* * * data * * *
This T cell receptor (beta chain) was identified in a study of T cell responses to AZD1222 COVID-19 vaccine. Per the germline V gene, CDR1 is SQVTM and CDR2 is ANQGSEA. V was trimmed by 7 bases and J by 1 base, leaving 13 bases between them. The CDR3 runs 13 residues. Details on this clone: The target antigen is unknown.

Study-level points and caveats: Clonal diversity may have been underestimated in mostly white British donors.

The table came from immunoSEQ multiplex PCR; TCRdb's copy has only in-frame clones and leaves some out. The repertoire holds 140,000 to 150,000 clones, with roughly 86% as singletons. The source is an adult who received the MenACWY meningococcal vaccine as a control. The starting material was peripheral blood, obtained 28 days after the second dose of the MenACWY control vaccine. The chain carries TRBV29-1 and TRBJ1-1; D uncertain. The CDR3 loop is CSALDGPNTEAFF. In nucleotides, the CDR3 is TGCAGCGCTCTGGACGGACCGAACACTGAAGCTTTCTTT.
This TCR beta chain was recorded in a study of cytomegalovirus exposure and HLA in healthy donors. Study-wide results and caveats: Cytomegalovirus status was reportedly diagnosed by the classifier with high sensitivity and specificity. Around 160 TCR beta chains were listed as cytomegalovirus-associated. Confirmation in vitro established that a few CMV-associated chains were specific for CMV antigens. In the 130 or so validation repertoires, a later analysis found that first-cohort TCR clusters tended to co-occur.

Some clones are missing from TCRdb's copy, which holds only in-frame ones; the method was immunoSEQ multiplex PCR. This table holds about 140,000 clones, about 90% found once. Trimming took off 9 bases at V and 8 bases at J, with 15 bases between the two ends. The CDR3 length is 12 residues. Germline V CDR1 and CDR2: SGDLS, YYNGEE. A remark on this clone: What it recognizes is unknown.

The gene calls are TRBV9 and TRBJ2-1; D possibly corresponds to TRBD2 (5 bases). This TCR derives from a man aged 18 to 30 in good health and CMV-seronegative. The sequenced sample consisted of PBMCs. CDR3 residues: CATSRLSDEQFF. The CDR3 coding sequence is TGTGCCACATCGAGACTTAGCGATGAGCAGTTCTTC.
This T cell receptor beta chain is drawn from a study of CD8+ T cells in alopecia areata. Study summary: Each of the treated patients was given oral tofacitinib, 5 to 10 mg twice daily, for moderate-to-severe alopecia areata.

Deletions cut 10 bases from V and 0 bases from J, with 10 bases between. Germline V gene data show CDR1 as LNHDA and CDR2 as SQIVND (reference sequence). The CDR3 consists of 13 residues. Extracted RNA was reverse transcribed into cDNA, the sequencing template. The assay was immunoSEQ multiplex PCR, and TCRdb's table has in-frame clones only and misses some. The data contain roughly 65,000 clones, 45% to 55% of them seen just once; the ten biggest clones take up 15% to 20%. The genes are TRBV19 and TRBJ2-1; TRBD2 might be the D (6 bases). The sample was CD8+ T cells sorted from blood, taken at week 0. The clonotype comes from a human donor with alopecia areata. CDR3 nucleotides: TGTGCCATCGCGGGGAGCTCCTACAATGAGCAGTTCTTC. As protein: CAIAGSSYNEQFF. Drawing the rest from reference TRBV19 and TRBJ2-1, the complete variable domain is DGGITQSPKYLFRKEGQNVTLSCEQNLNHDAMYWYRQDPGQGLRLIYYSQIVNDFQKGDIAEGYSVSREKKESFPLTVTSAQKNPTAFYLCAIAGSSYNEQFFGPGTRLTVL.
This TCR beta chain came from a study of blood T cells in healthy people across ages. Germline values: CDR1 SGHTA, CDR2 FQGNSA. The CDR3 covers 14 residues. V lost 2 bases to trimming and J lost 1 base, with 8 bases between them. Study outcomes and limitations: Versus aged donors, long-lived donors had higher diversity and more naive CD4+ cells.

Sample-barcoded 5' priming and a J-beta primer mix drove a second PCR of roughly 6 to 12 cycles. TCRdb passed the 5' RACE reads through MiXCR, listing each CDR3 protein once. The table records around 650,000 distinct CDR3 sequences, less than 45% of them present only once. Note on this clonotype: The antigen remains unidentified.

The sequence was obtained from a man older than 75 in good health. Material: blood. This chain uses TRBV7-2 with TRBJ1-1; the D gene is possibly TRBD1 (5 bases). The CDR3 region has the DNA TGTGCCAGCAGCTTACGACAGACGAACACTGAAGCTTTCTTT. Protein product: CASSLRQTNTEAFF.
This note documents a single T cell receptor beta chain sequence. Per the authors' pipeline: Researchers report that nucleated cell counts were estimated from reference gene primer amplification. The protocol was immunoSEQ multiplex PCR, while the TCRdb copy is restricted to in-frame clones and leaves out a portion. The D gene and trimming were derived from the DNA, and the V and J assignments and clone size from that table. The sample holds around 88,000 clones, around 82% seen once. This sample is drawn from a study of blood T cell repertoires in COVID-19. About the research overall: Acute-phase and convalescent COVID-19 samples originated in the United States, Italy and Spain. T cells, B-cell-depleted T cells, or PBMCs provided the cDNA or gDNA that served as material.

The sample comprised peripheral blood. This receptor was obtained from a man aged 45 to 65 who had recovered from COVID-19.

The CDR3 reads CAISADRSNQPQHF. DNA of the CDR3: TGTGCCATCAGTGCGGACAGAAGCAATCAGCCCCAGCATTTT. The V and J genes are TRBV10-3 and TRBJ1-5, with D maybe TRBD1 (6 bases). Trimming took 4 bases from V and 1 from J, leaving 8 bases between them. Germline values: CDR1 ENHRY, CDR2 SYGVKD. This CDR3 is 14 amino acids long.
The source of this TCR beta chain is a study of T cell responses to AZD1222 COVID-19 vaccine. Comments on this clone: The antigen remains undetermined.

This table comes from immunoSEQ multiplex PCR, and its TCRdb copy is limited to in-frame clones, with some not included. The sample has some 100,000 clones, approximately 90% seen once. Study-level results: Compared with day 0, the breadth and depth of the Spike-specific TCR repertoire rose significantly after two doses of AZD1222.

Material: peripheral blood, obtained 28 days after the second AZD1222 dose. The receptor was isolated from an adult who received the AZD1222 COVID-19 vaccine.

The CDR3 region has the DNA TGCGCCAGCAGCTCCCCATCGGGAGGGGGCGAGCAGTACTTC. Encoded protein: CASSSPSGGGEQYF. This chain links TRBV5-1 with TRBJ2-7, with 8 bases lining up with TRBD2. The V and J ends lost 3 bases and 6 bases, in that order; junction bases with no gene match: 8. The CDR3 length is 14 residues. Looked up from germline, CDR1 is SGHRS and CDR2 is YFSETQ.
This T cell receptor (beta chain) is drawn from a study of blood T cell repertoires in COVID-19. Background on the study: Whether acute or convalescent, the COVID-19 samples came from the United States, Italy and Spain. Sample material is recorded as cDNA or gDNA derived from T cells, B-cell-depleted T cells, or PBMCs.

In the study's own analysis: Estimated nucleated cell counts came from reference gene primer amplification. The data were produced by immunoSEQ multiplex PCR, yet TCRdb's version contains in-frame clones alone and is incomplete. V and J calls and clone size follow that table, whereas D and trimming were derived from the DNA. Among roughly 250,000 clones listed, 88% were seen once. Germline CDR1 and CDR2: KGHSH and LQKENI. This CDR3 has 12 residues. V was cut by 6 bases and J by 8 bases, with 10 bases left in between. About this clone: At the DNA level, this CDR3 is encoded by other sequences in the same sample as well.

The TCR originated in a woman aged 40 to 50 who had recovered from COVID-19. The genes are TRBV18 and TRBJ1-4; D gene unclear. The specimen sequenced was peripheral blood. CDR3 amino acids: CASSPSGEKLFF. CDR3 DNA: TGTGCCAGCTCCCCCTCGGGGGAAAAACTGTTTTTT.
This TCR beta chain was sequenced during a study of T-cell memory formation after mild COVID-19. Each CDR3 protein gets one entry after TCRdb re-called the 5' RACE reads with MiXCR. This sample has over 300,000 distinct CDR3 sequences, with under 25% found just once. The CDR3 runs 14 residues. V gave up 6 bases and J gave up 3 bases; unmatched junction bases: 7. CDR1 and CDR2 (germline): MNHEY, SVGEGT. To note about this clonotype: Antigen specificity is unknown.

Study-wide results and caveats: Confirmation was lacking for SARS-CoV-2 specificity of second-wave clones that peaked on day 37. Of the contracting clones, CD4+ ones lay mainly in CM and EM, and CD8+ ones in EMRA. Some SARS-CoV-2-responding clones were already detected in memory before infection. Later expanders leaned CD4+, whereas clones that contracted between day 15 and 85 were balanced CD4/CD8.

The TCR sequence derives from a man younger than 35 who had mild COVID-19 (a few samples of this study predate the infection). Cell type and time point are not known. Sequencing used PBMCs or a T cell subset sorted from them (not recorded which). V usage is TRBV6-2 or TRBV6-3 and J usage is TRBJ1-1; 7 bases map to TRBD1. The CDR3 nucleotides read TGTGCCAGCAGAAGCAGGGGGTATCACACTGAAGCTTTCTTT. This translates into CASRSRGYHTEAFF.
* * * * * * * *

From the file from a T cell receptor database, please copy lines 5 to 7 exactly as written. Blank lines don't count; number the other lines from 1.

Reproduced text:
Some clones are missing from TCRdb's copy, which holds only in-frame ones; the method was immunoSEQ multiplex PCR. This table holds about 140,000 clones, about 90% found once. Trimming took off 9 bases at V and 8 bases at J, with 15 bases between the two ends. The CDR3 length is 12 residues. Germline V CDR1 and CDR2: SGDLS, YYNGEE. A remark on this clone: What it recognizes is unknown.

The gene calls are TRBV9 and TRBJ2-1; D possibly corresponds to TRBD2 (5 bases). This TCR derives from a man aged 18 to 30 in good health and CMV-seronegative. The sequenced sample consisted of PBMCs. CDR3 residues: CATSRLSDEQFF. The CDR3 coding sequence is TGTGCCACATCGAGACTTAGCGATGAGCAGTTCTTC.
This T cell receptor beta chain is drawn from a study of CD8+ T cells in alopecia areata. Study summary: Each of the treated patients was given oral tofacitinib, 5 to 10 mg twice daily, for moderate-to-severe alopecia areata.